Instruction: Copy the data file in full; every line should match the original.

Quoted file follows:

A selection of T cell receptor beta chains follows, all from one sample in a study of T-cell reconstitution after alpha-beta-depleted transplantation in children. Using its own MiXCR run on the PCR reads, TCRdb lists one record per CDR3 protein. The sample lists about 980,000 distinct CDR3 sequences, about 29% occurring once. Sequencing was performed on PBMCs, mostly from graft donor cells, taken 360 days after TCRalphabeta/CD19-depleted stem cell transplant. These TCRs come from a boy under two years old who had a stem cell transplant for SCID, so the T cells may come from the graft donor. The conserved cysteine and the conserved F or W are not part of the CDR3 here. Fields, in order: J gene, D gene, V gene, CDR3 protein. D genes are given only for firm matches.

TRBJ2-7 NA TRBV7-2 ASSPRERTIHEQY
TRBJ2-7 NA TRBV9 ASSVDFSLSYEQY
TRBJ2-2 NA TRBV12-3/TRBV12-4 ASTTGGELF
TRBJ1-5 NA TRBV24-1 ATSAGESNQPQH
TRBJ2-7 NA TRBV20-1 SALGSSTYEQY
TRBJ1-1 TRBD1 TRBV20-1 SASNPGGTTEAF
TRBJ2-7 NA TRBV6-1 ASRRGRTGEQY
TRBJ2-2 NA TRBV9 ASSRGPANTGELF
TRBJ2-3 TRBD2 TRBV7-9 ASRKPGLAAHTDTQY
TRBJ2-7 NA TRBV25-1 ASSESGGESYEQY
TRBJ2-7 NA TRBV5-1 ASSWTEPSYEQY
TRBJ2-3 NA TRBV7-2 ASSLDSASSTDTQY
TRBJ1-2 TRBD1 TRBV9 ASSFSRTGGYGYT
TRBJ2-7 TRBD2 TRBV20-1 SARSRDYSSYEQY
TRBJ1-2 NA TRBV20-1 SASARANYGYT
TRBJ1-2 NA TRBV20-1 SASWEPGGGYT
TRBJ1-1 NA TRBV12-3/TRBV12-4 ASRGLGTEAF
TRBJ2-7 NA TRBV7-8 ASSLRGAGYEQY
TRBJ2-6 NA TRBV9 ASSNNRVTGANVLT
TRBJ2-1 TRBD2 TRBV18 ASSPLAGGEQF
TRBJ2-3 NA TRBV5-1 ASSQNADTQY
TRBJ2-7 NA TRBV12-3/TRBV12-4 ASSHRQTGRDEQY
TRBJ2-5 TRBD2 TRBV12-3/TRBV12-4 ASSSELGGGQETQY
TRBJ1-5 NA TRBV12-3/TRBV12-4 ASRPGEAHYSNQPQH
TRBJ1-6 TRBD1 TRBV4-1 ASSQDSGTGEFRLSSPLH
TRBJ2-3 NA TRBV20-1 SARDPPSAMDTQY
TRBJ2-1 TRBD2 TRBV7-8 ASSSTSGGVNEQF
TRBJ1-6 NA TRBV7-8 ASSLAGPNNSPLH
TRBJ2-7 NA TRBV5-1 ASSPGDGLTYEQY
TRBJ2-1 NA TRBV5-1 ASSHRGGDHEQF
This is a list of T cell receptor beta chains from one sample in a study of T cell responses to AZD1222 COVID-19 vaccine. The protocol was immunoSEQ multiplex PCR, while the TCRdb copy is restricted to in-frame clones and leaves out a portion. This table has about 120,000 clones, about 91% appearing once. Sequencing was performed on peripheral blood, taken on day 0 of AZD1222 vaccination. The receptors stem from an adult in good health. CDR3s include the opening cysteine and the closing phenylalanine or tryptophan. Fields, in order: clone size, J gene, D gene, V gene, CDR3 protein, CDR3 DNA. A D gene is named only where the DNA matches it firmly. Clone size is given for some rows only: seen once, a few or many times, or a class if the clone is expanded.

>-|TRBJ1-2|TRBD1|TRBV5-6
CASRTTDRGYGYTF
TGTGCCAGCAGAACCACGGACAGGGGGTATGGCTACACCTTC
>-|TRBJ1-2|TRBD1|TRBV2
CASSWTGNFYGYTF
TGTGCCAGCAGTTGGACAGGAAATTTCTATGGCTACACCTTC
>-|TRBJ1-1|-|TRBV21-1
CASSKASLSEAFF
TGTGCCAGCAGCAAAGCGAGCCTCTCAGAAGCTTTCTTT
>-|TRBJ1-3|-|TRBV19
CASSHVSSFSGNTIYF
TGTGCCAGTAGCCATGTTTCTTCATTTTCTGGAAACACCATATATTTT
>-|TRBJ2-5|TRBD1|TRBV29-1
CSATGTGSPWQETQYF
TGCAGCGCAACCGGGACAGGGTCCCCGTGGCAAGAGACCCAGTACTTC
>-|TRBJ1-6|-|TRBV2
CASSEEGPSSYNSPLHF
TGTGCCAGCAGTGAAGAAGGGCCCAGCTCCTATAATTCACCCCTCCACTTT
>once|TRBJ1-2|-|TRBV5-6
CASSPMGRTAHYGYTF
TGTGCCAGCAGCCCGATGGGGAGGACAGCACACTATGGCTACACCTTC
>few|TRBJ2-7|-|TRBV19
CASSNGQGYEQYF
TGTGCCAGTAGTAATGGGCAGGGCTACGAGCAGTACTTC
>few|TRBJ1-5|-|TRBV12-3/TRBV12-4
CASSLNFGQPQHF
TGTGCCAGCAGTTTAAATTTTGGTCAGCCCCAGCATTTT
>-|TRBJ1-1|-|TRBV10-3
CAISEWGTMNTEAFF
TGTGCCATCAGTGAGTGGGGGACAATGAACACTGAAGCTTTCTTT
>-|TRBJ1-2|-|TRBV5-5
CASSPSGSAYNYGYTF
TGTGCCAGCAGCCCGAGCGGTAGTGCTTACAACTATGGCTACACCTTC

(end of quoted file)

A selection of T cell receptor beta chains follows, all from one sample in a study of T-cell reconstitution after alpha-beta-depleted transplantation in children. Using its own MiXCR run on the PCR reads, TCRdb lists one record per CDR3 protein. The sample lists about 980,000 distinct CDR3 sequences, about 29% occurring once. Sequencing was performed on PBMCs, mostly from graft donor cells, taken 360 days after TCRalphabeta/CD19-depleted stem cell transplant. These TCRs come from a boy under two years old who had a stem cell transplant for SCID, so the T cells may come from the graft donor. The conserved cysteine and the conserved F or W are not part of the CDR3 here. Fields, in order: J gene, D gene, V gene, CDR3 protein. D genes are given only for firm matches.

TRBJ2-7 NA TRBV7-2 ASSPRERTIHEQY
TRBJ2-7 NA TRBV9 ASSVDFSLSYEQY
TRBJ2-2 NA TRBV12-3/TRBV12-4 ASTTGGELF
TRBJ1-5 NA TRBV24-1 ATSAGESNQPQH
TRBJ2-7 NA TRBV20-1 SALGSSTYEQY
TRBJ1-1 TRBD1 TRBV20-1 SASNPGGTTEAF
TRBJ2-7 NA TRBV6-1 ASRRGRTGEQY
TRBJ2-2 NA TRBV9 ASSRGPANTGELF
TRBJ2-3 TRBD2 TRBV7-9 ASRKPGLAAHTDTQY
TRBJ2-7 NA TRBV25-1 ASSESGGESYEQY
TRBJ2-7 NA TRBV5-1 ASSWTEPSYEQY
TRBJ2-3 NA TRBV7-2 ASSLDSASSTDTQY
TRBJ1-2 TRBD1 TRBV9 ASSFSRTGGYGYT
TRBJ2-7 TRBD2 TRBV20-1 SARSRDYSSYEQY
TRBJ1-2 NA TRBV20-1 SASARANYGYT
TRBJ1-2 NA TRBV20-1 SASWEPGGGYT
TRBJ1-1 NA TRBV12-3/TRBV12-4 ASRGLGTEAF
TRBJ2-7 NA TRBV7-8 ASSLRGAGYEQY
TRBJ2-6 NA TRBV9 ASSNNRVTGANVLT
TRBJ2-1 TRBD2 TRBV18 ASSPLAGGEQF
TRBJ2-3 NA TRBV5-1 ASSQNADTQY
TRBJ2-7 NA TRBV12-3/TRBV12-4 ASSHRQTGRDEQY
TRBJ2-5 TRBD2 TRBV12-3/TRBV12-4 ASSSELGGGQETQY
TRBJ1-5 NA TRBV12-3/TRBV12-4 ASRPGEAHYSNQPQH
TRBJ1-6 TRBD1 TRBV4-1 ASSQDSGTGEFRLSSPLH
TRBJ2-3 NA TRBV20-1 SARDPPSAMDTQY
TRBJ2-1 TRBD2 TRBV7-8 ASSSTSGGVNEQF
TRBJ1-6 NA TRBV7-8 ASSLAGPNNSPLH
TRBJ2-7 NA TRBV5-1 ASSPGDGLTYEQY
TRBJ2-1 NA TRBV5-1 ASSHRGGDHEQF
This is a list of T cell receptor beta chains from one sample in a study of T cell responses to AZD1222 COVID-19 vaccine. The protocol was immunoSEQ multiplex PCR, while the TCRdb copy is restricted to in-frame clones and leaves out a portion. This table has about 120,000 clones, about 91% appearing once. Sequencing was performed on peripheral blood, taken on day 0 of AZD1222 vaccination. The receptors stem from an adult in good health. CDR3s include the opening cysteine and the closing phenylalanine or tryptophan. Fields, in order: clone size, J gene, D gene, V gene, CDR3 protein, CDR3 DNA. A D gene is named only where the DNA matches it firmly. Clone size is given for some rows only: seen once, a few or many times, or a class if the clone is expanded.

>-|TRBJ1-2|TRBD1|TRBV5-6
CASRTTDRGYGYTF
TGTGCCAGCAGAACCACGGACAGGGGGTATGGCTACACCTTC
>-|TRBJ1-2|TRBD1|TRBV2
CASSWTGNFYGYTF
TGTGCCAGCAGTTGGACAGGAAATTTCTATGGCTACACCTTC
>-|TRBJ1-1|-|TRBV21-1
CASSKASLSEAFF
TGTGCCAGCAGCAAAGCGAGCCTCTCAGAAGCTTTCTTT
>-|TRBJ1-3|-|TRBV19
CASSHVSSFSGNTIYF
TGTGCCAGTAGCCATGTTTCTTCATTTTCTGGAAACACCATATATTTT
>-|TRBJ2-5|TRBD1|TRBV29-1
CSATGTGSPWQETQYF
TGCAGCGCAACCGGGACAGGGTCCCCGTGGCAAGAGACCCAGTACTTC
>-|TRBJ1-6|-|TRBV2
CASSEEGPSSYNSPLHF
TGTGCCAGCAGTGAAGAAGGGCCCAGCTCCTATAATTCACCCCTCCACTTT
>once|TRBJ1-2|-|TRBV5-6
CASSPMGRTAHYGYTF
TGTGCCAGCAGCCCGATGGGGAGGACAGCACACTATGGCTACACCTTC
>few|TRBJ2-7|-|TRBV19
CASSNGQGYEQYF
TGTGCCAGTAGTAATGGGCAGGGCTACGAGCAGTACTTC
>few|TRBJ1-5|-|TRBV12-3/TRBV12-4
CASSLNFGQPQHF
TGTGCCAGCAGTTTAAATTTTGGTCAGCCCCAGCATTTT
>-|TRBJ1-1|-|TRBV10-3
CAISEWGTMNTEAFF
TGTGCCATCAGTGAGTGGGGGACAATGAACACTGAAGCTTTCTTT
>-|TRBJ1-2|-|TRBV5-5
CASSPSGSAYNYGYTF
TGTGCCAGCAGCCCGAGCGGTAGTGCTTACAACTATGGCTACACCTTC